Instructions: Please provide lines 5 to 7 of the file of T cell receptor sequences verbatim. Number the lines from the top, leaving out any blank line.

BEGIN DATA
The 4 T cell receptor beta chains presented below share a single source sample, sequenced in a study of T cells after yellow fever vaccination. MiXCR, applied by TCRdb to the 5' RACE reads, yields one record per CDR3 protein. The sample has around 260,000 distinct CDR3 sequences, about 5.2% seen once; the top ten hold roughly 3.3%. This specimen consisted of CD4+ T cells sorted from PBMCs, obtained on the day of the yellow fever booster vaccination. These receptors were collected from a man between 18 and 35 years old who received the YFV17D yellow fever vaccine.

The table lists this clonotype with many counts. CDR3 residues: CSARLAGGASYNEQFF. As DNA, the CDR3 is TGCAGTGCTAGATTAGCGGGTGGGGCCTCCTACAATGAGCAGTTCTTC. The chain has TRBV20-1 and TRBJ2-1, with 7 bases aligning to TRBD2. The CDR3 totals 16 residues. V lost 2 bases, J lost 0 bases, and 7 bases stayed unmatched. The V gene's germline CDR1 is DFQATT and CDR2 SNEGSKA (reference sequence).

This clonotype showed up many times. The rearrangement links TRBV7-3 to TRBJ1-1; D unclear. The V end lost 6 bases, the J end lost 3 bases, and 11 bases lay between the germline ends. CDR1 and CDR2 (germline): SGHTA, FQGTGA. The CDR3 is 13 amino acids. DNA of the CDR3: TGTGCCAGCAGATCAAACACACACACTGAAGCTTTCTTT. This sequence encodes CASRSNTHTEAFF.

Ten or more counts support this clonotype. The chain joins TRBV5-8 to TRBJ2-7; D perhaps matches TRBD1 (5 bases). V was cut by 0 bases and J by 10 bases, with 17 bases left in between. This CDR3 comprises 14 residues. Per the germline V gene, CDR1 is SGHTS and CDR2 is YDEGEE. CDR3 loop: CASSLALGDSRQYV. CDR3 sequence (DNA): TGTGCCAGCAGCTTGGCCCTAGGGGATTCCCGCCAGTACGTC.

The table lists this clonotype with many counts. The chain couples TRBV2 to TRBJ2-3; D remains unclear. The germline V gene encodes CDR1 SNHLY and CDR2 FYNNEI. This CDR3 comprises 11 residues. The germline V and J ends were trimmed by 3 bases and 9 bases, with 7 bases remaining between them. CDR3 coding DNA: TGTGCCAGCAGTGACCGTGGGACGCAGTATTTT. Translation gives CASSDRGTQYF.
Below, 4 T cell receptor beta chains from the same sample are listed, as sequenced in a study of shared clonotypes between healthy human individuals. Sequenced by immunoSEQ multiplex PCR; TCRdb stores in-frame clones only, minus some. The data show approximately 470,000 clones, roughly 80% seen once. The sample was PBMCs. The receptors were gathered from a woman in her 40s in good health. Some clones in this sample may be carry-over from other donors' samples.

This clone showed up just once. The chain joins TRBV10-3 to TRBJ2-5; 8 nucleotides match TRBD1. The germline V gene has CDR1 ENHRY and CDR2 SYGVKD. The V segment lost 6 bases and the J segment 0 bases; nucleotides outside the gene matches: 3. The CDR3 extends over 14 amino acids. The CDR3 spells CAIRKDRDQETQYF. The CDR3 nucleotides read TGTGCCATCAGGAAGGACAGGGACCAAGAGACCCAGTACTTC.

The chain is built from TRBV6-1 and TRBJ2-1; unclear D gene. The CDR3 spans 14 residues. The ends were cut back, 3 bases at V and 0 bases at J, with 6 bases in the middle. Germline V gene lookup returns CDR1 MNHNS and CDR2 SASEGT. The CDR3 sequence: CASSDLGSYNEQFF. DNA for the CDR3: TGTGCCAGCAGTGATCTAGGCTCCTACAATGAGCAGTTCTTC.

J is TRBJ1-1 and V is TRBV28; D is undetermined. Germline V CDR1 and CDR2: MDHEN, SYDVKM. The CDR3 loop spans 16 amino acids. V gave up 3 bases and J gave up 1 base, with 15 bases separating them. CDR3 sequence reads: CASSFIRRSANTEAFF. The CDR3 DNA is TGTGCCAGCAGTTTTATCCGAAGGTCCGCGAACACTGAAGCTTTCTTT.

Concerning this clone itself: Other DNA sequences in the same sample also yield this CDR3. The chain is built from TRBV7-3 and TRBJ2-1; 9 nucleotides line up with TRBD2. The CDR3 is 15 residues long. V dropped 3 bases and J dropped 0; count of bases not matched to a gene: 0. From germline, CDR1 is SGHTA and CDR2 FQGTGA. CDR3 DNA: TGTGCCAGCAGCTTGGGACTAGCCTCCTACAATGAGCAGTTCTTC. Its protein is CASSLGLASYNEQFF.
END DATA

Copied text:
The table lists this clonotype with many counts. The chain couples TRBV2 to TRBJ2-3; D remains unclear. The germline V gene encodes CDR1 SNHLY and CDR2 FYNNEI. This CDR3 comprises 11 residues. The germline V and J ends were trimmed by 3 bases and 9 bases, with 7 bases remaining between them. CDR3 coding DNA: TGTGCCAGCAGTGACCGTGGGACGCAGTATTTT. Translation gives CASSDRGTQYF.
Below, 4 T cell receptor beta chains from the same sample are listed, as sequenced in a study of shared clonotypes between healthy human individuals. Sequenced by immunoSEQ multiplex PCR; TCRdb stores in-frame clones only, minus some. The data show approximately 470,000 clones, roughly 80% seen once. The sample was PBMCs. The receptors were gathered from a woman in her 40s in good health. Some clones in this sample may be carry-over from other donors' samples.

This clone showed up just once. The chain joins TRBV10-3 to TRBJ2-5; 8 nucleotides match TRBD1. The germline V gene has CDR1 ENHRY and CDR2 SYGVKD. The V segment lost 6 bases and the J segment 0 bases; nucleotides outside the gene matches: 3. The CDR3 extends over 14 amino acids. The CDR3 spells CAIRKDRDQETQYF. The CDR3 nucleotides read TGTGCCATCAGGAAGGACAGGGACCAAGAGACCCAGTACTTC.